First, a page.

Land Rover has tested each electrical system to ensure they are robust as the rest of the vehicle. The New Defender has also undergo enhanced validation testing – Jaguar Land Rover’s most comprehensive development programme.
Alex Heslop, Jaguar Land Rover’s Director of Electrical Engineering, said: “The New Defender is a future-proofed 4x4 for the 21st century, using the latest technologies to optimise efficiency, enhance capability and revolutionise connectivity.
“With plug-in hybrid electric powertrains, software updates that are sent over the air, and next-generation, always-on touchscreen infotainment, New Defender is every bit as pioneering today as the original Land Rover was in 1948.”
The New Defender is available with a range of diesel and petrol engines at launch, with the advanced P400e plug-in hybrid electric vehicle (PHEV) joining the range next year.
For the time being customers will be able to choose from a pair of diesels and a duo of petrols, including the P400 MHEV.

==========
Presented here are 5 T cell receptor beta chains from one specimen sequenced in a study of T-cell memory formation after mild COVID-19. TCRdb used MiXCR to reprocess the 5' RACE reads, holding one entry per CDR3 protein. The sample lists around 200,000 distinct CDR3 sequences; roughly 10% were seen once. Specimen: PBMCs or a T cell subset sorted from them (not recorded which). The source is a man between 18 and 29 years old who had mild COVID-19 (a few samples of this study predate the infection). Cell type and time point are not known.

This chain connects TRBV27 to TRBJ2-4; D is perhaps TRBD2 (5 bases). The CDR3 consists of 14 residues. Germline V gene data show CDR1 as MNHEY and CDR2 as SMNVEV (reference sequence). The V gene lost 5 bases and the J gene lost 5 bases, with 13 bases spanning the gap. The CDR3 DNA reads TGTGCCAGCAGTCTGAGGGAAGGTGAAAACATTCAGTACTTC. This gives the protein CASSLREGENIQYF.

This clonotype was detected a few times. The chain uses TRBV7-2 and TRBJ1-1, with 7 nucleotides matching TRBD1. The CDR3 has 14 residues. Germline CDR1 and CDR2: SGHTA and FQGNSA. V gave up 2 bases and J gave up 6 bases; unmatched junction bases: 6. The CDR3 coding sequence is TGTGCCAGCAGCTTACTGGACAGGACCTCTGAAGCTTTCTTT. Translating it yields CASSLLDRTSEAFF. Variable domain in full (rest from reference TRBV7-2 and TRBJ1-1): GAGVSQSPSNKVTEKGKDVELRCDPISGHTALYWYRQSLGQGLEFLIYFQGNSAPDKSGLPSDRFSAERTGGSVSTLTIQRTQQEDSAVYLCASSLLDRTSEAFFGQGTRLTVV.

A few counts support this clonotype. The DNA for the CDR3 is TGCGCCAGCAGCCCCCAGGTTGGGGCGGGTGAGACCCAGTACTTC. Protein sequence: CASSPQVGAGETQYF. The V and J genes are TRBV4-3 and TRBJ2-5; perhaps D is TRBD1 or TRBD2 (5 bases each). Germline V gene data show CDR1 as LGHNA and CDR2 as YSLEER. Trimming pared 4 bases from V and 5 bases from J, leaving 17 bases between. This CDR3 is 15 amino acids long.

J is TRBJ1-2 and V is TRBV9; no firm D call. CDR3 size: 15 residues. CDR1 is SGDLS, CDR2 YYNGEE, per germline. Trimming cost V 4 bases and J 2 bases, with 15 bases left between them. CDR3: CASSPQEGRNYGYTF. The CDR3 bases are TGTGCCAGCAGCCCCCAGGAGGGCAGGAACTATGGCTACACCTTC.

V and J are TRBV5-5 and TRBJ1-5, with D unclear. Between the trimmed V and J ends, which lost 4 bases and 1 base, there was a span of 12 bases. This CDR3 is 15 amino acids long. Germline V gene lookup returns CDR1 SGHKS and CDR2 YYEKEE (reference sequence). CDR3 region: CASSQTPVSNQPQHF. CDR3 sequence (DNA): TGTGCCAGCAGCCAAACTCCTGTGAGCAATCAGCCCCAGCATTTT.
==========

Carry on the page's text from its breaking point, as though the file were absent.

Using an efficient six-cylinder engine, the 300PS petrol unit uses an advanced twin-scroll turbo and state-of-the-art mild-hybrid MHEV technology. The powertrain will harvest energy normally lost during deceleration and re-use it to improve efficiency.
The Defender P400 MHEV includes a 48-volt electric supercharger with a belt-integrated starter motor, in place of an alternator, to assist the engine, and a 48-volt lithium-ion battery to store energy recovered as the vehicle slows down.
Altogether it means the P400 comes with 400PS and 550Nm of torque, which will propel the vehicle from 0-62mph in 6.1 seconds, while its fuel consumption is 29.4mpg with CO2 emissions of 220g/km (NEDC equivalent).
The other petrol in the range is a turbocharged four-cylinder unit, which can go from 0-62mph in 8.1 seconds and has CO2 emissions of 227g/km (NEDC equivalent).